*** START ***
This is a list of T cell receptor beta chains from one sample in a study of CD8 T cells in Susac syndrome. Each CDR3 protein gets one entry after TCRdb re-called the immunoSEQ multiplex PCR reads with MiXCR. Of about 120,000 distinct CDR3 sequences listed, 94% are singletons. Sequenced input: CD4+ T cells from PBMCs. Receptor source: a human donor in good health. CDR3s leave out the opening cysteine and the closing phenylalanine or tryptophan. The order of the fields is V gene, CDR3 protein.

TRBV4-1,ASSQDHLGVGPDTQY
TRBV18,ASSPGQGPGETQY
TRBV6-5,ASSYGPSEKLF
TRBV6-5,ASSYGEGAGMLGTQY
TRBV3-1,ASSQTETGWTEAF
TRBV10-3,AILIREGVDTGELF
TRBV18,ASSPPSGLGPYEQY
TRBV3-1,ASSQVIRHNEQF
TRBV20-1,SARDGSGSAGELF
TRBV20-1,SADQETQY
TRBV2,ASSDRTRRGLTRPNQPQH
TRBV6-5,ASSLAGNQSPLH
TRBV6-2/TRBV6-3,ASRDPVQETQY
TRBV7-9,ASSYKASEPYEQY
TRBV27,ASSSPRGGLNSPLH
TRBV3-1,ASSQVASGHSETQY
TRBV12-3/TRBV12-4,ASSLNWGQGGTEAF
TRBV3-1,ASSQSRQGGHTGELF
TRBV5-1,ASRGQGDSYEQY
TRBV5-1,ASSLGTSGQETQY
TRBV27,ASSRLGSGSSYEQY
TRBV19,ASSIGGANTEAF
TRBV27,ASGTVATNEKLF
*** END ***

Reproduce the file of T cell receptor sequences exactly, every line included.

This is a list of T cell receptor beta chains from one sample in a study of CD8 T cells in Susac syndrome. Each CDR3 protein gets one entry after TCRdb re-called the immunoSEQ multiplex PCR reads with MiXCR. Of about 120,000 distinct CDR3 sequences listed, 94% are singletons. Sequenced input: CD4+ T cells from PBMCs. Receptor source: a human donor in good health. CDR3s leave out the opening cysteine and the closing phenylalanine or tryptophan. The order of the fields is V gene, CDR3 protein.

TRBV4-1,ASSQDHLGVGPDTQY
TRBV18,ASSPGQGPGETQY
TRBV6-5,ASSYGPSEKLF
TRBV6-5,ASSYGEGAGMLGTQY
TRBV3-1,ASSQTETGWTEAF
TRBV10-3,AILIREGVDTGELF
TRBV18,ASSPPSGLGPYEQY
TRBV3-1,ASSQVIRHNEQF
TRBV20-1,SARDGSGSAGELF
TRBV20-1,SADQETQY
TRBV2,ASSDRTRRGLTRPNQPQH
TRBV6-5,ASSLAGNQSPLH
TRBV6-2/TRBV6-3,ASRDPVQETQY
TRBV7-9,ASSYKASEPYEQY
TRBV27,ASSSPRGGLNSPLH
TRBV3-1,ASSQVASGHSETQY
TRBV12-3/TRBV12-4,ASSLNWGQGGTEAF
TRBV3-1,ASSQSRQGGHTGELF
TRBV5-1,ASRGQGDSYEQY
TRBV5-1,ASSLGTSGQETQY
TRBV27,ASSRLGSGSSYEQY
TRBV19,ASSIGGANTEAF
TRBV27,ASGTVATNEKLF